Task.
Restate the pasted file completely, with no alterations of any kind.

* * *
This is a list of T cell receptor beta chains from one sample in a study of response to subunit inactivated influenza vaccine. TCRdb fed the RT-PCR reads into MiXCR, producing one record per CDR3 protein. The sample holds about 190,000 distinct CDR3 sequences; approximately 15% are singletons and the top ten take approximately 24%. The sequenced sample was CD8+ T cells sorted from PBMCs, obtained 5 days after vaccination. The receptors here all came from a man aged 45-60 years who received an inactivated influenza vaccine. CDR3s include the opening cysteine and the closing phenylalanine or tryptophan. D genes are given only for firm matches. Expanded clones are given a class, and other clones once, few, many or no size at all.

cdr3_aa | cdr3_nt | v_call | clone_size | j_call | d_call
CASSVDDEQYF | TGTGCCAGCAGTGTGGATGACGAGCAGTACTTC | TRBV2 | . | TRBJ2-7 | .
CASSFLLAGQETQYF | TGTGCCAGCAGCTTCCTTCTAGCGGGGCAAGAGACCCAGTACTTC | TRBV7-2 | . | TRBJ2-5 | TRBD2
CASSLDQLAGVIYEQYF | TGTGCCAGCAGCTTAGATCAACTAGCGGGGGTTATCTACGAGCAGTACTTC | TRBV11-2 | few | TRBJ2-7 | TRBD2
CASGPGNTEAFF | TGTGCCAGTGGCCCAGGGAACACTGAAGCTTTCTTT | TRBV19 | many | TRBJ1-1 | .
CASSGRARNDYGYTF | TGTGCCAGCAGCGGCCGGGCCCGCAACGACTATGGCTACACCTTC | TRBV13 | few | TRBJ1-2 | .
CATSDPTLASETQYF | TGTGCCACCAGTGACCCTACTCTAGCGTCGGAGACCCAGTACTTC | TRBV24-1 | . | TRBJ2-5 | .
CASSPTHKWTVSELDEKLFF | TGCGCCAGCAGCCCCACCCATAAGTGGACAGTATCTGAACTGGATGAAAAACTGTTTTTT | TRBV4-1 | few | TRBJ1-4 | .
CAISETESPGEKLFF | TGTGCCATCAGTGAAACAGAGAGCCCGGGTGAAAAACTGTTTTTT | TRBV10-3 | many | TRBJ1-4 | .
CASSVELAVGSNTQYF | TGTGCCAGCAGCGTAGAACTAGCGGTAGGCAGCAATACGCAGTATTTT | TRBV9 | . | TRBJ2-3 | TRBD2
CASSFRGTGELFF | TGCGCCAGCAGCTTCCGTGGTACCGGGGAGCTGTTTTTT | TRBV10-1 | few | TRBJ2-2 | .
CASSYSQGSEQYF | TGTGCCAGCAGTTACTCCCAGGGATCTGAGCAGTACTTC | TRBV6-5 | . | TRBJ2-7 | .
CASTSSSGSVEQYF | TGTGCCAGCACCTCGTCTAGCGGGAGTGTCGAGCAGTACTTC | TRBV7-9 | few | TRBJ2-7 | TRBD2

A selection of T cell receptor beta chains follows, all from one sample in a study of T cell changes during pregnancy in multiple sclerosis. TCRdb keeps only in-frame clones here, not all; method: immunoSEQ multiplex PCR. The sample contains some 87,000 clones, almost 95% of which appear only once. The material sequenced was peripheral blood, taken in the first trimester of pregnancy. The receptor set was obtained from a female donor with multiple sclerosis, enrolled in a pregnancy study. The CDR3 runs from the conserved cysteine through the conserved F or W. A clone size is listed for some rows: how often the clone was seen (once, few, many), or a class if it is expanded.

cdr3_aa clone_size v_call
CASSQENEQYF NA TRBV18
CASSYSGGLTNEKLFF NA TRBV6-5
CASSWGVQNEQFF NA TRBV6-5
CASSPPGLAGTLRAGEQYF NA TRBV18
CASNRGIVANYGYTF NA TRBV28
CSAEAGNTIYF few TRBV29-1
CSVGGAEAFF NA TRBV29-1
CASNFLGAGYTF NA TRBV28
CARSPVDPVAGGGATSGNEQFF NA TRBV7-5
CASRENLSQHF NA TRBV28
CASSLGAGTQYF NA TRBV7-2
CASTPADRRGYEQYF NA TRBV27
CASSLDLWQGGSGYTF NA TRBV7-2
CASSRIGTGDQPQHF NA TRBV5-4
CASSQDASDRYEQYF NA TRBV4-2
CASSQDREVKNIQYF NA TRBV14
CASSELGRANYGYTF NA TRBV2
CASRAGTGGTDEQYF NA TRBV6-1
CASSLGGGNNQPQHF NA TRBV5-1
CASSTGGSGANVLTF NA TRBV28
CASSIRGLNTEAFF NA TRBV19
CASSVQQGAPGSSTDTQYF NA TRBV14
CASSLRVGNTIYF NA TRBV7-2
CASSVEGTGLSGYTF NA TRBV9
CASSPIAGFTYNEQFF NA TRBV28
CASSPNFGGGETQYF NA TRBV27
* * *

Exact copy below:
This is a list of T cell receptor beta chains from one sample in a study of response to subunit inactivated influenza vaccine. TCRdb fed the RT-PCR reads into MiXCR, producing one record per CDR3 protein. The sample holds about 190,000 distinct CDR3 sequences; approximately 15% are singletons and the top ten take approximately 24%. The sequenced sample was CD8+ T cells sorted from PBMCs, obtained 5 days after vaccination. The receptors here all came from a man aged 45-60 years who received an inactivated influenza vaccine. CDR3s include the opening cysteine and the closing phenylalanine or tryptophan. D genes are given only for firm matches. Expanded clones are given a class, and other clones once, few, many or no size at all.

cdr3_aa | cdr3_nt | v_call | clone_size | j_call | d_call
CASSVDDEQYF | TGTGCCAGCAGTGTGGATGACGAGCAGTACTTC | TRBV2 | . | TRBJ2-7 | .
CASSFLLAGQETQYF | TGTGCCAGCAGCTTCCTTCTAGCGGGGCAAGAGACCCAGTACTTC | TRBV7-2 | . | TRBJ2-5 | TRBD2
CASSLDQLAGVIYEQYF | TGTGCCAGCAGCTTAGATCAACTAGCGGGGGTTATCTACGAGCAGTACTTC | TRBV11-2 | few | TRBJ2-7 | TRBD2
CASGPGNTEAFF | TGTGCCAGTGGCCCAGGGAACACTGAAGCTTTCTTT | TRBV19 | many | TRBJ1-1 | .
CASSGRARNDYGYTF | TGTGCCAGCAGCGGCCGGGCCCGCAACGACTATGGCTACACCTTC | TRBV13 | few | TRBJ1-2 | .
CATSDPTLASETQYF | TGTGCCACCAGTGACCCTACTCTAGCGTCGGAGACCCAGTACTTC | TRBV24-1 | . | TRBJ2-5 | .
CASSPTHKWTVSELDEKLFF | TGCGCCAGCAGCCCCACCCATAAGTGGACAGTATCTGAACTGGATGAAAAACTGTTTTTT | TRBV4-1 | few | TRBJ1-4 | .
CAISETESPGEKLFF | TGTGCCATCAGTGAAACAGAGAGCCCGGGTGAAAAACTGTTTTTT | TRBV10-3 | many | TRBJ1-4 | .
CASSVELAVGSNTQYF | TGTGCCAGCAGCGTAGAACTAGCGGTAGGCAGCAATACGCAGTATTTT | TRBV9 | . | TRBJ2-3 | TRBD2
CASSFRGTGELFF | TGCGCCAGCAGCTTCCGTGGTACCGGGGAGCTGTTTTTT | TRBV10-1 | few | TRBJ2-2 | .
CASSYSQGSEQYF | TGTGCCAGCAGTTACTCCCAGGGATCTGAGCAGTACTTC | TRBV6-5 | . | TRBJ2-7 | .
CASTSSSGSVEQYF | TGTGCCAGCACCTCGTCTAGCGGGAGTGTCGAGCAGTACTTC | TRBV7-9 | few | TRBJ2-7 | TRBD2

A selection of T cell receptor beta chains follows, all from one sample in a study of T cell changes during pregnancy in multiple sclerosis. TCRdb keeps only in-frame clones here, not all; method: immunoSEQ multiplex PCR. The sample contains some 87,000 clones, almost 95% of which appear only once. The material sequenced was peripheral blood, taken in the first trimester of pregnancy. The receptor set was obtained from a female donor with multiple sclerosis, enrolled in a pregnancy study. The CDR3 runs from the conserved cysteine through the conserved F or W. A clone size is listed for some rows: how often the clone was seen (once, few, many), or a class if it is expanded.

cdr3_aa clone_size v_call
CASSQENEQYF NA TRBV18
CASSYSGGLTNEKLFF NA TRBV6-5
CASSWGVQNEQFF NA TRBV6-5
CASSPPGLAGTLRAGEQYF NA TRBV18
CASNRGIVANYGYTF NA TRBV28
CSAEAGNTIYF few TRBV29-1
CSVGGAEAFF NA TRBV29-1
CASNFLGAGYTF NA TRBV28
CARSPVDPVAGGGATSGNEQFF NA TRBV7-5
CASRENLSQHF NA TRBV28
CASSLGAGTQYF NA TRBV7-2
CASTPADRRGYEQYF NA TRBV27
CASSLDLWQGGSGYTF NA TRBV7-2
CASSRIGTGDQPQHF NA TRBV5-4
CASSQDASDRYEQYF NA TRBV4-2
CASSQDREVKNIQYF NA TRBV14
CASSELGRANYGYTF NA TRBV2
CASRAGTGGTDEQYF NA TRBV6-1
CASSLGGGNNQPQHF NA TRBV5-1
CASSTGGSGANVLTF NA TRBV28
CASSIRGLNTEAFF NA TRBV19
CASSVQQGAPGSSTDTQYF NA TRBV14
CASSLRVGNTIYF NA TRBV7-2
CASSVEGTGLSGYTF NA TRBV9
CASSPIAGFTYNEQFF NA TRBV28
CASSPNFGGGETQYF NA TRBV27